Scripties UMCG - Rijksuniversiteit Groningen
 
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Differences in frailty and other geriatric parameters between patients with head and neck cancer and other solid malignancies

(2018) Driessen, D.A.J.J. (Daphne)

Objective: The biological age of head and neck cancer (HNC) patients is thought to be
increased due to an unhealthy lifestyle. Choosing the best treatment regarding intention and
modality with respect to predicted outcomes and treatment-related comorbidity can therefore
be challenging in this particular group of patients. Frailty screening and comprehensive
geriatric assessment (CGA) have been proposed to be of significant value when making this
decision. The hypothesis, regarding HNC patients to be more frail and biologically older, has
never been proven in the literature before. In the present study, we aimed to investigate the
differences in frailty, other CGA parameters and quality of life between HNC patients and
patients with other types of solid malignancies by making use of several frailty tests.
Methods: This is an observational retrospective study based on two prospectively collected
datasets. Patients treated for HNC in the University Medical Centre Groningen (UMCG) from
October 2014 till October 2017 are included and patients surgically treated in the UMCG
between August 2014 and December 2016 for a solid tumour of the gynaecological tract,
digestive tract, soft tissue or skin, breast, kidney or thyroid are included. Several screening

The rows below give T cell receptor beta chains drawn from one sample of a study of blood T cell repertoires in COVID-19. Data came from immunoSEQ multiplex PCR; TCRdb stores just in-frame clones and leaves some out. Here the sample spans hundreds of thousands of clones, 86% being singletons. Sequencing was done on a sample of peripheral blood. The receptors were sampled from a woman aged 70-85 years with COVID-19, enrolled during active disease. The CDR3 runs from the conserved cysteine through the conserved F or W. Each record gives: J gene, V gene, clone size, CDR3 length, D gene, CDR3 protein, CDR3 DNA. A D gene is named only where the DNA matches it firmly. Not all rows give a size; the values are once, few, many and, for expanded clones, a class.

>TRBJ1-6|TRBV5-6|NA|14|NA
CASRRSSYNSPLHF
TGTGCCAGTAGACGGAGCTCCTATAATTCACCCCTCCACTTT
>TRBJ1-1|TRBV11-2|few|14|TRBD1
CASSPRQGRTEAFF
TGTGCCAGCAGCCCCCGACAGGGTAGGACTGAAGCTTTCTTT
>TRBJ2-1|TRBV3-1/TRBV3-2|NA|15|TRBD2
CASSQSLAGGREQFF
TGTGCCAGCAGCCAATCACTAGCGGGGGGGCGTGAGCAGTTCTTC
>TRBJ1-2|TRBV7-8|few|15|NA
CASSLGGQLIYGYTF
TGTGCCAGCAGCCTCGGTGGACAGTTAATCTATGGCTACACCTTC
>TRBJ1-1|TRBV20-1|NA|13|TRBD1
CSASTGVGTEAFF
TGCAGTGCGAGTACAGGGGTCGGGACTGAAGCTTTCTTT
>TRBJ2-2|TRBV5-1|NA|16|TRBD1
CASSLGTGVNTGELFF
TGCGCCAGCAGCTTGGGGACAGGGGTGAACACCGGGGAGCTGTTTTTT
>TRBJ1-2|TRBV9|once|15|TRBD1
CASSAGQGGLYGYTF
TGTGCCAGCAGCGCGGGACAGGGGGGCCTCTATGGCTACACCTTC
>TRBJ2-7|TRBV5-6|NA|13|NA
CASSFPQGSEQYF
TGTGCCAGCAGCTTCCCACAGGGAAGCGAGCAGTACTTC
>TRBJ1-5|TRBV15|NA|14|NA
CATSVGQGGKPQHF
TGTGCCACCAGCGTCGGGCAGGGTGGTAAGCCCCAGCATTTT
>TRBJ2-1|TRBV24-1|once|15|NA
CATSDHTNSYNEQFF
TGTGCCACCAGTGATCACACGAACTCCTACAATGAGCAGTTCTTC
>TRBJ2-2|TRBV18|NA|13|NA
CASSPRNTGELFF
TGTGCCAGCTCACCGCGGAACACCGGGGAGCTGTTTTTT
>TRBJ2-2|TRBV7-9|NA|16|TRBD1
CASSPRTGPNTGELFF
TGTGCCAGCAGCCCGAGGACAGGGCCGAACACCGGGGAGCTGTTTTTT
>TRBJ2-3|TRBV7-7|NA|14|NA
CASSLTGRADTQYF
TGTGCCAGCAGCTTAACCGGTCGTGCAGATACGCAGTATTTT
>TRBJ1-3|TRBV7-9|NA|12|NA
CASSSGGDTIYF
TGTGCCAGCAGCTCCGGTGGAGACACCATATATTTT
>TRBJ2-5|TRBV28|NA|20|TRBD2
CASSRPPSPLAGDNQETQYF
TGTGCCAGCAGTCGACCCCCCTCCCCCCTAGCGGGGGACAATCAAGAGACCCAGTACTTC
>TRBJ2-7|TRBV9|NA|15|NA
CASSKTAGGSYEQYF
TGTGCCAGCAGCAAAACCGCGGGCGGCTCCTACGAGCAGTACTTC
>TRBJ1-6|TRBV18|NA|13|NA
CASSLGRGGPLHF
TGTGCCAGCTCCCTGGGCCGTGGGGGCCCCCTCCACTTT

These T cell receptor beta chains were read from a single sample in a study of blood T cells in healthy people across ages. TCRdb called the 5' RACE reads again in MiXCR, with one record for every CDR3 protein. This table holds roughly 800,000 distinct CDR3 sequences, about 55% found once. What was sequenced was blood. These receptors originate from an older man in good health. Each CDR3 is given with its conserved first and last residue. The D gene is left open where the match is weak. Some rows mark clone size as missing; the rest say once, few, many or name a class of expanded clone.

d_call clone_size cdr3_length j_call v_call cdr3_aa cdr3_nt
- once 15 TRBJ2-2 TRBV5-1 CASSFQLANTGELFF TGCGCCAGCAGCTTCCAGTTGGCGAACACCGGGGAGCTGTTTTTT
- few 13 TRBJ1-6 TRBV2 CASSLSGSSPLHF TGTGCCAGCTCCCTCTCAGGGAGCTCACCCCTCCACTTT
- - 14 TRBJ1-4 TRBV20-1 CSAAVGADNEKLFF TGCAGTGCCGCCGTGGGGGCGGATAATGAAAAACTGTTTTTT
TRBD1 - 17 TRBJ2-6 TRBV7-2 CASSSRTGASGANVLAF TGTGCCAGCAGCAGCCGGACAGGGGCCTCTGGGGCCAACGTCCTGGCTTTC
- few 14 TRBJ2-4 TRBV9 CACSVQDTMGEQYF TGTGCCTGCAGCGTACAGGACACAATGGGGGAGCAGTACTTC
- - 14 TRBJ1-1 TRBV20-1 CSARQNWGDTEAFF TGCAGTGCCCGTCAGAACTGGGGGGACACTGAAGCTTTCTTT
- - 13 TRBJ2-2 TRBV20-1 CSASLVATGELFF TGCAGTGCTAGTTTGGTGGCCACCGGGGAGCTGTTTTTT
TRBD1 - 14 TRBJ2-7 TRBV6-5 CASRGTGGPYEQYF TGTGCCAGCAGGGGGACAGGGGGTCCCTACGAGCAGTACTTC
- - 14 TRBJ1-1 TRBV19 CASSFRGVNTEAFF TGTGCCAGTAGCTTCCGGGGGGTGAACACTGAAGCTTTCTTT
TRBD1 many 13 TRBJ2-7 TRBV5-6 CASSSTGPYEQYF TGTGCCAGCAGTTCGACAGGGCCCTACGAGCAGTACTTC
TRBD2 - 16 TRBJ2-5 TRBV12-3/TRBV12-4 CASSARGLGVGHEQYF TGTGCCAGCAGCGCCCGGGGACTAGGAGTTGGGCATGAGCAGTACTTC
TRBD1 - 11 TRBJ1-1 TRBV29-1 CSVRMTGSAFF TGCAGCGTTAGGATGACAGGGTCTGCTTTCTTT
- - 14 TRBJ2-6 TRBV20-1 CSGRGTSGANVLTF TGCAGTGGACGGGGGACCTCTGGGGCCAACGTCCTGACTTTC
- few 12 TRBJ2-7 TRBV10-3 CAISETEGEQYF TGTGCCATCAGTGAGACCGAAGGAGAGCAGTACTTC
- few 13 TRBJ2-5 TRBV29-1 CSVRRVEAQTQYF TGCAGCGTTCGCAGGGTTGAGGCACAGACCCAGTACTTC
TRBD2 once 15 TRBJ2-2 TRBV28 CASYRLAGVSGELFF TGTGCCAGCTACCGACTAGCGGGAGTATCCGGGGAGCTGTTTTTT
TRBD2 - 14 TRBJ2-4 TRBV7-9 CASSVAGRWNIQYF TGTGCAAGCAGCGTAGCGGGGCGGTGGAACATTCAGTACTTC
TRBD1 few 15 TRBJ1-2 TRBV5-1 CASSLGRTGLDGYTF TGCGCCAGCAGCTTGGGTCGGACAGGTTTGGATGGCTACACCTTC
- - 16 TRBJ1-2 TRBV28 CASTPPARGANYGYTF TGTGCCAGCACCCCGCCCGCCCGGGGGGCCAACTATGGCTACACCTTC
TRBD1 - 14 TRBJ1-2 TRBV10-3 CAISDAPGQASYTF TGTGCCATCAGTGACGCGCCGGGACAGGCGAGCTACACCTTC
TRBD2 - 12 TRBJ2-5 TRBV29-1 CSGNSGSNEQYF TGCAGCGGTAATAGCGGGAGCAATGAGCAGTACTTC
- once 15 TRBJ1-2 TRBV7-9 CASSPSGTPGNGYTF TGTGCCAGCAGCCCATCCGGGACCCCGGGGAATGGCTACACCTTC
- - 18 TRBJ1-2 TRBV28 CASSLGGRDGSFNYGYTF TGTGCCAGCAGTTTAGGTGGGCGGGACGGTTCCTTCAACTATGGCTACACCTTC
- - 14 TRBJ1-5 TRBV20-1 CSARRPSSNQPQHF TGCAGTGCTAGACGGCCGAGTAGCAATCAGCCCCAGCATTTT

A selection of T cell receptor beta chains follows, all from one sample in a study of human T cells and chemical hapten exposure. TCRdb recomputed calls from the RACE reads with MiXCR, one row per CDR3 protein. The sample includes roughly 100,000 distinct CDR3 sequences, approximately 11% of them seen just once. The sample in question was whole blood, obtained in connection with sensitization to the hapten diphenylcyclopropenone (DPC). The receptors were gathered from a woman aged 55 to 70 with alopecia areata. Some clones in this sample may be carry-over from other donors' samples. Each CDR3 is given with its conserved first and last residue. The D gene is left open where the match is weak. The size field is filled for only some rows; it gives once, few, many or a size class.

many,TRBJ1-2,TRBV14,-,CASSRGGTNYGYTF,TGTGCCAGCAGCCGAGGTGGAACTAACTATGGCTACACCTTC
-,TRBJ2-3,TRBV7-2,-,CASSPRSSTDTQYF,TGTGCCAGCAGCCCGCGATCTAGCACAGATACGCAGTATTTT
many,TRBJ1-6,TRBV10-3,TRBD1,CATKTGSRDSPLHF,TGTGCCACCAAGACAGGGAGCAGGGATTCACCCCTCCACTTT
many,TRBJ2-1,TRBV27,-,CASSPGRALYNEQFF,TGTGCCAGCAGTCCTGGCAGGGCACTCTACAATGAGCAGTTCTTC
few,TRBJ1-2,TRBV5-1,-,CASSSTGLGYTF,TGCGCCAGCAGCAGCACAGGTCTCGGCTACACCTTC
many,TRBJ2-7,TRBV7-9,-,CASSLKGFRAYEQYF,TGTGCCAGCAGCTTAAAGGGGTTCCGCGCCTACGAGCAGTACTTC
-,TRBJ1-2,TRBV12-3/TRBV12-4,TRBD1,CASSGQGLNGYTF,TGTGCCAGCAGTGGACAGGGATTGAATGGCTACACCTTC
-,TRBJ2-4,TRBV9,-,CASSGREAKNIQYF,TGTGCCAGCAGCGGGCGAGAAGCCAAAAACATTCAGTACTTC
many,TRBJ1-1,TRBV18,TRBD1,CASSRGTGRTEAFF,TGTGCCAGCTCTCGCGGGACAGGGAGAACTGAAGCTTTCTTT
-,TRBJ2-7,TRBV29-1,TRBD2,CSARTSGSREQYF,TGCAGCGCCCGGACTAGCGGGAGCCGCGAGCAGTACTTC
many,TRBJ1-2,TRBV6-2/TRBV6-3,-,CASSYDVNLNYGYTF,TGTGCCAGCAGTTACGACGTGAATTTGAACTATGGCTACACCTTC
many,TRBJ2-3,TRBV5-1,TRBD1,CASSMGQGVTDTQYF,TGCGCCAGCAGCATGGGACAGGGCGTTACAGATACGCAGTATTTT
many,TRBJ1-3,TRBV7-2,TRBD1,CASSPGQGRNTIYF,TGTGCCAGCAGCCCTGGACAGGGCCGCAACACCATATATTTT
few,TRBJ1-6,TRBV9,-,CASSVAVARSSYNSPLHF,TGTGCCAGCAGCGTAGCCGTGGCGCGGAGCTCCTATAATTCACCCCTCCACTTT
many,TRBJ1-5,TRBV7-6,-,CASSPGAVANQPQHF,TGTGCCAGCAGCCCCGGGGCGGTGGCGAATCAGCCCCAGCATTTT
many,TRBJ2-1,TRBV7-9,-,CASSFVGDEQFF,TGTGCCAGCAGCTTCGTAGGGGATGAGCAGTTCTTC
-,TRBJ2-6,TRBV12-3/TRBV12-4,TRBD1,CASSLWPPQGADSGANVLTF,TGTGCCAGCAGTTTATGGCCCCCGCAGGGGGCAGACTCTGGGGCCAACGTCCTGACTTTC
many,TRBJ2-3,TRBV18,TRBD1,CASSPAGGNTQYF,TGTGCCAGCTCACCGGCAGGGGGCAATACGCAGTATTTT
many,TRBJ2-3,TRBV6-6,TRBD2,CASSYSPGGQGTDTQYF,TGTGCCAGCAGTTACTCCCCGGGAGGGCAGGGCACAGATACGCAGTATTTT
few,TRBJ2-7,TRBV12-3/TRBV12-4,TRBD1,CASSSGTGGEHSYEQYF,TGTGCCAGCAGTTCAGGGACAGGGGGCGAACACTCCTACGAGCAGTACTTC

instruments, namely Groningen frailty indicator (GFI), mini mental state examination
(MMSE), timed up and go (TUG), activities of daily living (ADL), instrumental activities of
daily living (IADL) and quality of life (EORTC QLQ-C30) are assessed at baseline in both
cohorts. Logistic regression analysis is performed to evaluate the impact of frailty on patient
group.
Results: A total number of 242 and 180 patients were included in the HNC and surgical
oncology cohort, respectively. HNC patients appeared to be more frail on the GFI (p=0.02)
and its subscales ‘daily activities’ (p=0.04) and ‘psychosocial functioning’ (p=0.01). The
latter showed an increased score in multivariate analysis as well (p=0.02). Furthermore, the
HNC cohort had more impairments regarding MMSE and TUG; however, this could not be
further analysed in univariate analysis due to limited values. We found an increased level of
comorbidities in the surgical oncology cohort, compared to the HNC group.
Conclusions: This study suggests higher biological age of HNC patients, as increased frailty,
impaired mental status and mobility was found in this cohort. Interestingly, this study implies
that frailty is independent of comorbidity. Further prospective research in more homogeneous
cohorts needs to be conducted in order to draw more firm conclusions.






 
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